Gigi was transfixed as Madame Devenpeck’s goiter slid up and down her jowly throat like a freight elevator as her monologue rambled on. The girls snorted and choked, trying to contain their laughter while tears flowed in rivulets down their cheeks. Madame Devenpeck noticed the insolence and became indignant.

“Well, I can see you girls are a lost cause,” Madame Devenpeck huffed. “Renée, tell your mother to call me. My ladies of the Daughters of Charity are on a mission for a sacred cause. We’ve been supporting the Catholic Church’s endeavor to certify, by the Vatican, the Holy Mother Eugenia’s miraculous conversations with God. I’ll be expecting full participation from your mother.”

Madame Devenpeck spun around and left the table, the Daughters of Charity trailing in her wake. She created a minor scene by calling on the owner of Chez Nelly’s. Madame Devenpeck loudly protested, to no avail, the seating arrangements for the Daughters of Charity, who had been seated next to the smelly garbage cans.

“What do you think causes that throat to bounce up and down like that?” Renée asked.

“Maybe she swallowed a squirrel,” Gigi offered and all three girls roared again.

“Where did you ever come up with my Spanish lover, Carlos?” asked Renée. I thought Madame Devenpeck’s eyes were going to pop right out of her head.”

“I wasn’t going to let old Madame Chicken-Peck put you down,” Gigi said.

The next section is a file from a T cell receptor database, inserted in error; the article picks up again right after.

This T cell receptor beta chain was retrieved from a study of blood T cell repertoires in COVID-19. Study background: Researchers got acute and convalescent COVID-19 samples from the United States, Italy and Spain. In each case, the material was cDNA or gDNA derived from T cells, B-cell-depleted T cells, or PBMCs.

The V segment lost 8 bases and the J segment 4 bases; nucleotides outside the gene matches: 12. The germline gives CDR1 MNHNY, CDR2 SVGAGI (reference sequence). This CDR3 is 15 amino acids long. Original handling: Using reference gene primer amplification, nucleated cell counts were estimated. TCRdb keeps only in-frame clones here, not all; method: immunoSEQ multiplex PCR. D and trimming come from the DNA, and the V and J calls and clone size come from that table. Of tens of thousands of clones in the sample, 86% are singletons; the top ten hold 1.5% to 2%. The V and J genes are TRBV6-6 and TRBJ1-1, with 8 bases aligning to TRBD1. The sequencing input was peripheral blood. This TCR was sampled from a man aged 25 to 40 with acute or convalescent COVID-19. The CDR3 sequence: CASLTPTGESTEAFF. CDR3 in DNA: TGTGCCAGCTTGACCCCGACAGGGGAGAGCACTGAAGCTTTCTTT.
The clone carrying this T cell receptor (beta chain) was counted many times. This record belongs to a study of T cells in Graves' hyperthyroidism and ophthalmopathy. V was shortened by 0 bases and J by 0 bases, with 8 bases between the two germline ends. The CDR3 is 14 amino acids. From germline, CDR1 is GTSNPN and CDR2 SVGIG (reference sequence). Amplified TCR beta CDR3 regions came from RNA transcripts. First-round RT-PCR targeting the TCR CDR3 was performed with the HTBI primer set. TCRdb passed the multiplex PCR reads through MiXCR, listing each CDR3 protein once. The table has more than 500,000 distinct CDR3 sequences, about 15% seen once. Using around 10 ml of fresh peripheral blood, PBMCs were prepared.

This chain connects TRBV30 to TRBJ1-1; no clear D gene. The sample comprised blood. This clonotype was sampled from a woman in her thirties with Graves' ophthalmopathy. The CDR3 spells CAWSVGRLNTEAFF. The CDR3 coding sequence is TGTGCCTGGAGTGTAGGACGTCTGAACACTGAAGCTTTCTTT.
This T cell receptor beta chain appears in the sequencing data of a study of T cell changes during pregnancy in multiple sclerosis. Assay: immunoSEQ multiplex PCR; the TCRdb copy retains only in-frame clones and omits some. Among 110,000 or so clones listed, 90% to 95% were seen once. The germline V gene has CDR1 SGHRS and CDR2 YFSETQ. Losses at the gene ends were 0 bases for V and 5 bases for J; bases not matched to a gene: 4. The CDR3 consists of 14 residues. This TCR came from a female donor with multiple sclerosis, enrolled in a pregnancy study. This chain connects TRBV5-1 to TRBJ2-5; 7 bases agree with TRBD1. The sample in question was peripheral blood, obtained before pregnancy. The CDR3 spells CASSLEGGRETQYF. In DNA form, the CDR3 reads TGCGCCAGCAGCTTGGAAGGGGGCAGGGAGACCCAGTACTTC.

Renée and Corinne laughed so hard at Gigi’s imitation of Madame Devenpeck’s chicken-like head movements that their eyes spurted tears like Angel Falls.

Gigi saw Pepère, walking Pock in the distance, followed by a league of small children.

“Look at all those kids,” Corinne said, wide-eyed. “They adore your Pepère.”

Pock was feverishly straining on his leash to reach Gigi, wagging his tail excitedly.

“Your dog is so cute,” said a lady at the next table. “What kind of dog is he?”

“He’s a mutt,” Gigi said proudly, “but mostly rat terrier.” Gigi jumped out of her chair to greet Pepère.

“Pepère, I’m so happy to see you,” Gigi said, kissing him on both cheeks and hugging him.

Pepère turned and greeted Renée and Corinne, sharing hugs and kisses, their usual custom over the years.

“I see you’re the Pied Piper today,” Gigi said, waving her arm like a magician’s assistant before the children.

Pepère turned to address the little ones. “If you meet me in the park at five o’clock, I promise to do a magic show for you. There will be a surprise treat in store for all who are good.”

“We promise we’ll be good,” a red-headed boy with freckles said, clapping his hands.

“Now go to the park. I’ll be there by five o’clock,” Pepère said, looking at his pocket watch.

The children hugged and kissed, in order, Pepère, Gigi, Renée, and Corinne goodbye.  A dark-haired little girl in a floral print dress stooped down and kissed Pock on the top of his head.

“Bye, bye, Pock. See you later.” She then ran after her friends on baby fat legs.

Renée turned to Gigi. “I need to get home before Madame Devenpeck calls my mother.”

“Madame Chicken-Peck won’t get you in trouble?” asked Gigi.

“No, my mother will have a good laugh,” Renée said. “I just know that old witch is going to call, though.”

The friends kissed and parted company, promising to phone each other later to discuss the details of Renée’s birthday party.

“Don’t forget to have your mother call me,” Madame Devenpeck brayed like a peasant farmer from across the open air patio of Chez Nelly’s. Patrons at nearby tables shuddered and rolled their eyes.

Renée and Corinne walked on as if they were deaf and mute.